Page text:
The Guardian carries a story which is especially salient, given the conversation about Tories and Scottish secession, taking place below. David Cameron has distanced himself from the ideological approach to public service cuts, associated with Thatcherism, and Conservative policy in the 1980s.
Following on from yesterday’s Vince Cable piece, I had intended to write today about the perils, for the Tories, of focussing too myopically on budgetary measures. Which is not to imply, by any means, that I underestimate the centrality of economic issues in the forthcoming election, or the necessity to the UK of spending within its means.
As the Guardian article identifies, the Conservatives have won the finance argument with Labour. Gordon Brown has conceded that his government must also instigate cuts and it is not a choice between continued investment, under the present government, and a Tory regime, zealously hacking back services.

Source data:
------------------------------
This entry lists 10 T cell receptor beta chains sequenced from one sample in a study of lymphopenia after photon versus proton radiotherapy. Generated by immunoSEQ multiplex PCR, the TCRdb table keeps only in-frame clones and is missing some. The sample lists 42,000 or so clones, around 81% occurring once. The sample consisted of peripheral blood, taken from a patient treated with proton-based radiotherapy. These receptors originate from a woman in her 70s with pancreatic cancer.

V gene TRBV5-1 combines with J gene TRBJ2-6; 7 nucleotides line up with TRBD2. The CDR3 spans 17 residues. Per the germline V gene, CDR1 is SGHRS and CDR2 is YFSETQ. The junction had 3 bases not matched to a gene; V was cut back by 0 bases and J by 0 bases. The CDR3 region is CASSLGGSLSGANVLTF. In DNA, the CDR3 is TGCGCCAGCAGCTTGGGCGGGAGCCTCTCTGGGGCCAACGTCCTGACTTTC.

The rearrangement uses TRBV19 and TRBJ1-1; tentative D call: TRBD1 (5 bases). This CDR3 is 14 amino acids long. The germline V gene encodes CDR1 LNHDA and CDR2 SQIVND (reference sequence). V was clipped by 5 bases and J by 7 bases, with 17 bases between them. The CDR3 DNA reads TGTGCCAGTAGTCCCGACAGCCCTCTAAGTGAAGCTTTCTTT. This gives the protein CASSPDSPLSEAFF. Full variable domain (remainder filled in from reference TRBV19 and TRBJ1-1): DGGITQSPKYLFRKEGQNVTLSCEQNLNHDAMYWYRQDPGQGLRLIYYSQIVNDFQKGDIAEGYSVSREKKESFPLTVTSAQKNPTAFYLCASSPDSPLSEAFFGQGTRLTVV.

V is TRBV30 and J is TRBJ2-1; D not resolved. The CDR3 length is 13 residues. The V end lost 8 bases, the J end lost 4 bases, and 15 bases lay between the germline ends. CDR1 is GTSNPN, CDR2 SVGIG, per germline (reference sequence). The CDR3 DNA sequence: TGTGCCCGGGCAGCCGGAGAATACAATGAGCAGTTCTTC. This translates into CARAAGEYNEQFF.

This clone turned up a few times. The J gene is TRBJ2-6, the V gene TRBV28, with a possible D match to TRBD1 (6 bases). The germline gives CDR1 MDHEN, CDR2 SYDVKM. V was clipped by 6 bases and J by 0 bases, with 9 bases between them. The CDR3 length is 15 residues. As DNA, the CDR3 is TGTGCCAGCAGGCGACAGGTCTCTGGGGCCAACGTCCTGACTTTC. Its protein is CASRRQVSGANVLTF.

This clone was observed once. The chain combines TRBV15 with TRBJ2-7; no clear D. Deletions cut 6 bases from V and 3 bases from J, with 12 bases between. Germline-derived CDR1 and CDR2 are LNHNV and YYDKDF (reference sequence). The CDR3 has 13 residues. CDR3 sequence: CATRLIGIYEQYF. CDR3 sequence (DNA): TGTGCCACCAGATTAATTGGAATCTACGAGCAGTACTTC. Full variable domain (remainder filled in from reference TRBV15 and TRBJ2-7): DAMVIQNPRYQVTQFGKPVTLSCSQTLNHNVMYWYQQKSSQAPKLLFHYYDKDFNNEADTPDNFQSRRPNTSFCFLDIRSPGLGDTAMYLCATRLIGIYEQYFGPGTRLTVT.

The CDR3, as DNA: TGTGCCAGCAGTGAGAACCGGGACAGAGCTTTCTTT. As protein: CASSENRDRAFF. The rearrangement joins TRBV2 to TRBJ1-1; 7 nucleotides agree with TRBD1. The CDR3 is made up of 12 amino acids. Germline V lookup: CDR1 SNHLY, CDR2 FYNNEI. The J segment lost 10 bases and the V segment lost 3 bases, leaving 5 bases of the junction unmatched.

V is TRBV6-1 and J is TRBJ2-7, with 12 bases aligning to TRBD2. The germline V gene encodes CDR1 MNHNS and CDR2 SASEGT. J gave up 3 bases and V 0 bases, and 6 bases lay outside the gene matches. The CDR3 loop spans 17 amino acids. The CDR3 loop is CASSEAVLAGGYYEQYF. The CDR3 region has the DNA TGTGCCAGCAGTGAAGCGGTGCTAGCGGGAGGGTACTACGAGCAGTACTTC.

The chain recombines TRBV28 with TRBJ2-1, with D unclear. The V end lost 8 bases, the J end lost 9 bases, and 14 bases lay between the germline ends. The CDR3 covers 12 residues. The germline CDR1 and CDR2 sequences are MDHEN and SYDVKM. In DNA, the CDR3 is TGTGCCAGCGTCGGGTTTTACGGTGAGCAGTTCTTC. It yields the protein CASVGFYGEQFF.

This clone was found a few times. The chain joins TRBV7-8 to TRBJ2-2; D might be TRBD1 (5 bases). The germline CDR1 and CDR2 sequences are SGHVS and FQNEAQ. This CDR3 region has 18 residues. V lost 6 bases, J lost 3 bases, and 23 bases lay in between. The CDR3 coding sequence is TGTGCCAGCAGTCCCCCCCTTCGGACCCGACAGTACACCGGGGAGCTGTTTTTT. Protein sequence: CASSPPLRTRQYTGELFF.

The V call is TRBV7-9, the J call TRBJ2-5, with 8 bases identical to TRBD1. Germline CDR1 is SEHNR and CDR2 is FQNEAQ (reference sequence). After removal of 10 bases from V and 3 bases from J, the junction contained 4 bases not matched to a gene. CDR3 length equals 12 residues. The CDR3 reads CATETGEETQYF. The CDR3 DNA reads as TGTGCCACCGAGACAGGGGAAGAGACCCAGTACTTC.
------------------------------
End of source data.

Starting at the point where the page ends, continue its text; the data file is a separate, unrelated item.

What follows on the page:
The public doesn’t need to be reassured that a Conservative government will rein in spending. It already accepts that it will prioritise balanced books. However it remains wary of the Thatcherite wing of the party using the crisis as a pretext to decimate, rather than reform, public services.
Cameron has done a good job, thus far, showing that Conservative is not shorthand for ultra liberal, free market fundamentalist. In the run-up to the election he must retain a focus on the broad basis of conservatism, and its innate sense of moderation.
Then, after the election he must govern in line with the social policy goals which he has outlined. The rewards for adhering to his centrist message will follow, in Scotland and elsewhere.